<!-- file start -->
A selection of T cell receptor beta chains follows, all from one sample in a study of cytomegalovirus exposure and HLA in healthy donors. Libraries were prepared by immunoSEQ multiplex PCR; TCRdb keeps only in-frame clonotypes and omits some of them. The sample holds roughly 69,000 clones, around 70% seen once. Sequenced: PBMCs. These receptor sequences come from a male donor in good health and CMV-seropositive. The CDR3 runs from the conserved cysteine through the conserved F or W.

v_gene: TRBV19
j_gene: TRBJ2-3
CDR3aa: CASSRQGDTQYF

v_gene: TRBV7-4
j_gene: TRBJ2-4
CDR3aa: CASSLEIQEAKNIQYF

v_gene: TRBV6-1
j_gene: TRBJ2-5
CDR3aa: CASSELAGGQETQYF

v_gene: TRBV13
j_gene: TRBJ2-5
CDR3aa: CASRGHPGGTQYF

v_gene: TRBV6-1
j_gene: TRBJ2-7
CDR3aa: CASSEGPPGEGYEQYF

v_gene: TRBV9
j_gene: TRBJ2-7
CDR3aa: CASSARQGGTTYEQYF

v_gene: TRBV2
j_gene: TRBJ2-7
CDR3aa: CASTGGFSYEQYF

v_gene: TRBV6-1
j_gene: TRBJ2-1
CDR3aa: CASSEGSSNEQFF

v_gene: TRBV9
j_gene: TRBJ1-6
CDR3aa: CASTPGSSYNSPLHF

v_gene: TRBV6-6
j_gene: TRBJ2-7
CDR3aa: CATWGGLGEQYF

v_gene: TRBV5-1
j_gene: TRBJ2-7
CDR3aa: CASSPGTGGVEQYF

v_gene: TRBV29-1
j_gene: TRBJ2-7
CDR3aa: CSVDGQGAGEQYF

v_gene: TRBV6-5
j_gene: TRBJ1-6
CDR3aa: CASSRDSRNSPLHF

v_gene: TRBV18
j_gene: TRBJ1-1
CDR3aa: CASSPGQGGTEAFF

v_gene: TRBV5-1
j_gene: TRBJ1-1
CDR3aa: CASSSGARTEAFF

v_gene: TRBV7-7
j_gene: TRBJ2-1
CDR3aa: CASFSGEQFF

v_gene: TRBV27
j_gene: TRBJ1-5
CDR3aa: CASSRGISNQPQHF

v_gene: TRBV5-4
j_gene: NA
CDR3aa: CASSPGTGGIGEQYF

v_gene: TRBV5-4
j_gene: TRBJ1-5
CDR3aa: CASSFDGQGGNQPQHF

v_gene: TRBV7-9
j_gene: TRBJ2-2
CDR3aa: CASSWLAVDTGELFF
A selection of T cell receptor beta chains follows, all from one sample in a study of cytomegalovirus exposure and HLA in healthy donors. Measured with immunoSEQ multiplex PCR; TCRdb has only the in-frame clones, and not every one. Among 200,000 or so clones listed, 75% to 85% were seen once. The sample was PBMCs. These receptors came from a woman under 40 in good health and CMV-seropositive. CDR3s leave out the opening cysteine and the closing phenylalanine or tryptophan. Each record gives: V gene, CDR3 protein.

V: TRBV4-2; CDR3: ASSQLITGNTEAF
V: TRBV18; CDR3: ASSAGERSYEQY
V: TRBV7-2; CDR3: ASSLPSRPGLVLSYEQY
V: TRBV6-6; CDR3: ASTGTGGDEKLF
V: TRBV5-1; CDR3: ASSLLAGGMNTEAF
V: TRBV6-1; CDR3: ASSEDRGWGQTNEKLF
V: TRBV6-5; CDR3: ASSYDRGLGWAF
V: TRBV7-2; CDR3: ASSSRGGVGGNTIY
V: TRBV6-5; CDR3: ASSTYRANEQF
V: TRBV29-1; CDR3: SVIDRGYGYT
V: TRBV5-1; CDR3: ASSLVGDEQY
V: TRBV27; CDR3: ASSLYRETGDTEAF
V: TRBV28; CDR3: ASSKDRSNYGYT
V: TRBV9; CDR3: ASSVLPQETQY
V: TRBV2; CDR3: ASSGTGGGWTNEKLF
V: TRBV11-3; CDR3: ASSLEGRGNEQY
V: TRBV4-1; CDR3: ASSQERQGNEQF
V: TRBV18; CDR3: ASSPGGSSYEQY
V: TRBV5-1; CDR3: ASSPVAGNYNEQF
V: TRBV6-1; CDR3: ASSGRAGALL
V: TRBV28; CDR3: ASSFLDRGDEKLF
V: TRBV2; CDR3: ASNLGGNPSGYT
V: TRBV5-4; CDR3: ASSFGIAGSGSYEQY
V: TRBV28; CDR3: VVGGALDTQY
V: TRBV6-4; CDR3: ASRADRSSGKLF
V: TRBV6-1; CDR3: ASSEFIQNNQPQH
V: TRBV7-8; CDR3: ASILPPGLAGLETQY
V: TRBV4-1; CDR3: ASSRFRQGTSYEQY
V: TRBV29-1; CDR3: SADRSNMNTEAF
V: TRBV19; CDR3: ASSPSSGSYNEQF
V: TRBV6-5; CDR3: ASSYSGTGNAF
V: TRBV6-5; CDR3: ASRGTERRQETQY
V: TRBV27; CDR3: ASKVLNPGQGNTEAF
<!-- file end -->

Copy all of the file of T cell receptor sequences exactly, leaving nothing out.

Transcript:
A selection of T cell receptor beta chains follows, all from one sample in a study of cytomegalovirus exposure and HLA in healthy donors. Libraries were prepared by immunoSEQ multiplex PCR; TCRdb keeps only in-frame clonotypes and omits some of them. The sample holds roughly 69,000 clones, around 70% seen once. Sequenced: PBMCs. These receptor sequences come from a male donor in good health and CMV-seropositive. The CDR3 runs from the conserved cysteine through the conserved F or W.

v_gene: TRBV19
j_gene: TRBJ2-3
CDR3aa: CASSRQGDTQYF

v_gene: TRBV7-4
j_gene: TRBJ2-4
CDR3aa: CASSLEIQEAKNIQYF

v_gene: TRBV6-1
j_gene: TRBJ2-5
CDR3aa: CASSELAGGQETQYF

v_gene: TRBV13
j_gene: TRBJ2-5
CDR3aa: CASRGHPGGTQYF

v_gene: TRBV6-1
j_gene: TRBJ2-7
CDR3aa: CASSEGPPGEGYEQYF

v_gene: TRBV9
j_gene: TRBJ2-7
CDR3aa: CASSARQGGTTYEQYF

v_gene: TRBV2
j_gene: TRBJ2-7
CDR3aa: CASTGGFSYEQYF

v_gene: TRBV6-1
j_gene: TRBJ2-1
CDR3aa: CASSEGSSNEQFF

v_gene: TRBV9
j_gene: TRBJ1-6
CDR3aa: CASTPGSSYNSPLHF

v_gene: TRBV6-6
j_gene: TRBJ2-7
CDR3aa: CATWGGLGEQYF

v_gene: TRBV5-1
j_gene: TRBJ2-7
CDR3aa: CASSPGTGGVEQYF

v_gene: TRBV29-1
j_gene: TRBJ2-7
CDR3aa: CSVDGQGAGEQYF

v_gene: TRBV6-5
j_gene: TRBJ1-6
CDR3aa: CASSRDSRNSPLHF

v_gene: TRBV18
j_gene: TRBJ1-1
CDR3aa: CASSPGQGGTEAFF

v_gene: TRBV5-1
j_gene: TRBJ1-1
CDR3aa: CASSSGARTEAFF

v_gene: TRBV7-7
j_gene: TRBJ2-1
CDR3aa: CASFSGEQFF

v_gene: TRBV27
j_gene: TRBJ1-5
CDR3aa: CASSRGISNQPQHF

v_gene: TRBV5-4
j_gene: NA
CDR3aa: CASSPGTGGIGEQYF

v_gene: TRBV5-4
j_gene: TRBJ1-5
CDR3aa: CASSFDGQGGNQPQHF

v_gene: TRBV7-9
j_gene: TRBJ2-2
CDR3aa: CASSWLAVDTGELFF
A selection of T cell receptor beta chains follows, all from one sample in a study of cytomegalovirus exposure and HLA in healthy donors. Measured with immunoSEQ multiplex PCR; TCRdb has only the in-frame clones, and not every one. Among 200,000 or so clones listed, 75% to 85% were seen once. The sample was PBMCs. These receptors came from a woman under 40 in good health and CMV-seropositive. CDR3s leave out the opening cysteine and the closing phenylalanine or tryptophan. Each record gives: V gene, CDR3 protein.

V: TRBV4-2; CDR3: ASSQLITGNTEAF
V: TRBV18; CDR3: ASSAGERSYEQY
V: TRBV7-2; CDR3: ASSLPSRPGLVLSYEQY
V: TRBV6-6; CDR3: ASTGTGGDEKLF
V: TRBV5-1; CDR3: ASSLLAGGMNTEAF
V: TRBV6-1; CDR3: ASSEDRGWGQTNEKLF
V: TRBV6-5; CDR3: ASSYDRGLGWAF
V: TRBV7-2; CDR3: ASSSRGGVGGNTIY
V: TRBV6-5; CDR3: ASSTYRANEQF
V: TRBV29-1; CDR3: SVIDRGYGYT
V: TRBV5-1; CDR3: ASSLVGDEQY
V: TRBV27; CDR3: ASSLYRETGDTEAF
V: TRBV28; CDR3: ASSKDRSNYGYT
V: TRBV9; CDR3: ASSVLPQETQY
V: TRBV2; CDR3: ASSGTGGGWTNEKLF
V: TRBV11-3; CDR3: ASSLEGRGNEQY
V: TRBV4-1; CDR3: ASSQERQGNEQF
V: TRBV18; CDR3: ASSPGGSSYEQY
V: TRBV5-1; CDR3: ASSPVAGNYNEQF
V: TRBV6-1; CDR3: ASSGRAGALL
V: TRBV28; CDR3: ASSFLDRGDEKLF
V: TRBV2; CDR3: ASNLGGNPSGYT
V: TRBV5-4; CDR3: ASSFGIAGSGSYEQY
V: TRBV28; CDR3: VVGGALDTQY
V: TRBV6-4; CDR3: ASRADRSSGKLF
V: TRBV6-1; CDR3: ASSEFIQNNQPQH
V: TRBV7-8; CDR3: ASILPPGLAGLETQY
V: TRBV4-1; CDR3: ASSRFRQGTSYEQY
V: TRBV29-1; CDR3: SADRSNMNTEAF
V: TRBV19; CDR3: ASSPSSGSYNEQF
V: TRBV6-5; CDR3: ASSYSGTGNAF
V: TRBV6-5; CDR3: ASRGTERRQETQY
V: TRBV27; CDR3: ASKVLNPGQGNTEAF